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On the March Washington Blues

By Jim Frosch

WASHINGTON is basically an imperial seat plus slums plus liquor stores. The celebrated Mall stretches about a mile from the Capitol to the Lincoln Memorial on the shores of the Potomac. On either side of it loom numberless federal buildings. Except for the Pentagon, it's all right there. Most of the buildings are the familiar second-rate parodies of the Panthcon and, as Greenough pointed out over a hundred years ago, there is nothing sillier than America trying to be Corinthian. Perhaps every President for the last hundred years, tired and frustrated at the end of his term, wanted to bequeath some mark of concrete and marble, some monument to belie his own colossal incomprehension and inability to deal with the complexity of American life. And so he employed the resident artistic hacks to bludgeon the reluctant marble into the unlikely shapes that grace the Mall.

But beauty is truth and so the legacies of these efforts, the palatial slabs of stone, are not beautiful. Yet they are not as incongruous as they first seem. What beuer abodes could there be for the thousand upon thousand small-time bureaucrats and journalists that feed upon the beleaguered operation of the state? Washington reeks of lower-echelon bureaucracy. Just as Cambridge reeks of Aeademia and cheap repression and Manhattan of the sham-Literati and Brahmin businessmen, so Washington labors under an oppressive cloud of paperwork and promotions.

And it is a city that cultivates Southern mannerisms. The waitresses smile and drawl just that way. The blacks keep the government buildings clean, drive the buses, and increasingly, are the cops. The commercial downtown is a pastiche of Woolworths and cheap department stores. It was into this America that a half million people from another America marched.

You'd think that because there are so many Americas, each one would broaden the perspective of the others. But it hasn't worked that way. The urbane upper-middle class of the coasts ridicules Nixon's mumbling about the silent majority. In Alabama, when a kid from a small town goes to Harvard he can never feel safe in that town again. The eyes of the haggard speechwriters and secretaries are too tired to focus on the Tobacco Road slums five blocks away from the Capitol. When we get excited because a half-million of us have gathered so close to the White House we forget that four times as many people have attended college football games the same day. And on and on.

So there we were. A half-million people sitting in the middle of the imperial seat, surrounded by its lying architecture. One of the isolated Americas superimposed on another. How many times had we all been through the very same ceremony? It was as if we had to gather every so often to make sure that we existed. Each individual had to reaffirm periodically that he was at least part of one of the Americas, even if that America was hopelessly at odds with all the others. Each individual had shuddered at the thought that he could believe only in himself and in God.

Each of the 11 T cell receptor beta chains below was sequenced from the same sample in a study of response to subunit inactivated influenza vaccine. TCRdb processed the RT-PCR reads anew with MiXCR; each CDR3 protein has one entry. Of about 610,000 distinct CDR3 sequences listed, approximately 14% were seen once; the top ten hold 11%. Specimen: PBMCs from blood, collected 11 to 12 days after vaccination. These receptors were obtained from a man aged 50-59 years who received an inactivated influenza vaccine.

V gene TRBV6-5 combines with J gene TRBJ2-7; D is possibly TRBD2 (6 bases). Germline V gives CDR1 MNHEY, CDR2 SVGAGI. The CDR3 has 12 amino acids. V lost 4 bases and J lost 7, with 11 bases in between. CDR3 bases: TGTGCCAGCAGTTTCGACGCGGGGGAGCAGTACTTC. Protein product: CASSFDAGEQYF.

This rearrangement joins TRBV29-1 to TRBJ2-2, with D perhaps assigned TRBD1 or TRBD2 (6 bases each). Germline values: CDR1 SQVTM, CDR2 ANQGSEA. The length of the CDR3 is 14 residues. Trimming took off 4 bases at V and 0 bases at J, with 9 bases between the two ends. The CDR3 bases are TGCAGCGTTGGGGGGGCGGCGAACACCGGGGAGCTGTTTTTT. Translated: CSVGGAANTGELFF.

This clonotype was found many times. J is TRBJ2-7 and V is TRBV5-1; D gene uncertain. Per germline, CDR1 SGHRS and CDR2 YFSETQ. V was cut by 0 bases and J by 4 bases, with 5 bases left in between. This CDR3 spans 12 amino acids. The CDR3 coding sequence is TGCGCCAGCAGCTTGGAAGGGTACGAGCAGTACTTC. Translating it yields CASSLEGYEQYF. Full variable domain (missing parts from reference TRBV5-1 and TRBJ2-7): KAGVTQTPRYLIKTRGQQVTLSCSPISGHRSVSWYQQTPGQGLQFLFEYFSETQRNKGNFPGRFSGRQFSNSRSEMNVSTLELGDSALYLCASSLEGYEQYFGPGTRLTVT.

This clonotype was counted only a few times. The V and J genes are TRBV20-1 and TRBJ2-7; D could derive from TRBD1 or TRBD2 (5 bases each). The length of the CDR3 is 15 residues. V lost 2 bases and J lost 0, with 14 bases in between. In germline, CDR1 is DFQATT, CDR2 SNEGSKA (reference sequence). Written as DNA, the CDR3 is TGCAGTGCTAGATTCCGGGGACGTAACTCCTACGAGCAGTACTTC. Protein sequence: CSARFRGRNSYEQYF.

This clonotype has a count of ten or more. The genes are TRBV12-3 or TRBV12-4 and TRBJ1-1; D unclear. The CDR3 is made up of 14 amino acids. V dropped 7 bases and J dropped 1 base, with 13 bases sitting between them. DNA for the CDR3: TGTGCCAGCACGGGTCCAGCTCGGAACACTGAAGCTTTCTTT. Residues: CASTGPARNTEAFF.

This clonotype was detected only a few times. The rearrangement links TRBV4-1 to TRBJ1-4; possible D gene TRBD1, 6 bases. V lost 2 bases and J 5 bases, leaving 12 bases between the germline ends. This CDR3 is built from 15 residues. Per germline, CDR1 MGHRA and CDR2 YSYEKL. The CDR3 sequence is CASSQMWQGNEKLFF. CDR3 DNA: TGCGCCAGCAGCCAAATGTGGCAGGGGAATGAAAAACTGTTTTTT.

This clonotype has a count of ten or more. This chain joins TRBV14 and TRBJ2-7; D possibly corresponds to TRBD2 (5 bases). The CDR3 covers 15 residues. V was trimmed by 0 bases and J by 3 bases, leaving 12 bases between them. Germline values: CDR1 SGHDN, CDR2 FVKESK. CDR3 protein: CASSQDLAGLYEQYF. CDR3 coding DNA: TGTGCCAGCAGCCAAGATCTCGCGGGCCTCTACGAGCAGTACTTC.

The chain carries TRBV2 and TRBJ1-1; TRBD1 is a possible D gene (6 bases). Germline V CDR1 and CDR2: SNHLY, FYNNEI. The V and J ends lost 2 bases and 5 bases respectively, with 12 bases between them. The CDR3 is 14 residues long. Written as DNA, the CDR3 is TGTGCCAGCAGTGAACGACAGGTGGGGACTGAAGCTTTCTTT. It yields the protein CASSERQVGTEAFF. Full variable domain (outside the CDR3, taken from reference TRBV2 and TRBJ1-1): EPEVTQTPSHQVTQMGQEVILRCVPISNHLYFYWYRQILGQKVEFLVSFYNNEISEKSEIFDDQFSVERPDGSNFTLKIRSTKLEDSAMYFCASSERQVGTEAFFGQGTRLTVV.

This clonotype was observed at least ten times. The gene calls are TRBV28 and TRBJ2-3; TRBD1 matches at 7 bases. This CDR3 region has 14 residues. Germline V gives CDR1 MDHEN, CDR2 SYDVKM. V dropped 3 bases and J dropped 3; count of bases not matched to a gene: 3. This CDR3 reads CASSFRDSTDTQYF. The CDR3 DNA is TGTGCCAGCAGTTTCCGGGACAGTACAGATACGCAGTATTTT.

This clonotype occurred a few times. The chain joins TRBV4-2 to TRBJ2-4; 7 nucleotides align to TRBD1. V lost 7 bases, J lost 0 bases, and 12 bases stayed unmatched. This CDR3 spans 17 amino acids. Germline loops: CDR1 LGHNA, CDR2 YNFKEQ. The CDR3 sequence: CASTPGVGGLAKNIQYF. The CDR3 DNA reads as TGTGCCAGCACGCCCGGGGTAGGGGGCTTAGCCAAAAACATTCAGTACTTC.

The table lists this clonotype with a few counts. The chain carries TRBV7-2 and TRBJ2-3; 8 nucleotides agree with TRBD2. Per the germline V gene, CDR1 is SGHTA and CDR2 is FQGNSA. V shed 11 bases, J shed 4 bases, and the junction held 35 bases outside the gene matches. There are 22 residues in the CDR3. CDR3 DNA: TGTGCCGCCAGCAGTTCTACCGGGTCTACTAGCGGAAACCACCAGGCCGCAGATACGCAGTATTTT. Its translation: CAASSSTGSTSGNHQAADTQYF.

The ceremony was sickeningly familiar, from the lackluster prose of the speakers who never really moved the chilled crowd to the final rampages of a few Weatherman-types through the streets of downtown Washington. Even the cops were used to the script this time. It was easy to engage them in friendly conversation and they rarely got mad even as they methodically tossed the tear-gas canisters into crowds of chanting youths.

So there we were. Laughing at Spiro Agnew and chanting. "All we are saying is give peace a chance." As if that were any less idiotic than Agnew's various oral commissions. If we couldn't define ourselves in terms of each other at least we could define ourselves in opposition to Agnew.

WHETHER we knew it or not we were saying something much more profound than the catchy Lennon tune. All the different and irreconcilable groups, the Weathermen and the McCarthyites, the Panthers and Mayor Washington, were all saying in their own way that we are finding it harder and harder to exist in America. We came to this Southern city with its stupid architecture, this pathetic town of ulcers and unreality to say en masse that we feel like orphans, we feel at odds with ourselves and particularly with this war that has grown out of us (do not make it into a mistake), and that we wish to disown a part of ourselves. The sight of the Capitol does not make our heart skip a beat anymore, if it ever did. Nixon on television does not frighten us, but only saddens us further. Our communal alienation may also be our hope, but orphans with no place to go may soon become Weathermen.

It's as if the whole country is tripping. Drugs make you trust your own perceptions. They make you think you can see everything when really some things are too big, some too small, and some too far away for you to see. Nixon trusts his own eyes. It may be idiotic, but he really thinks he sees America. And, of course, we trust our own perceptions. What this means is very simple-there will be no more mass marches on Washington like the one last Saturday. If a half-million people ever come back to Washington the script will be a little different. Authority has become merely power, orphans will soon become Weathermen, and America will be in for a bad trip.

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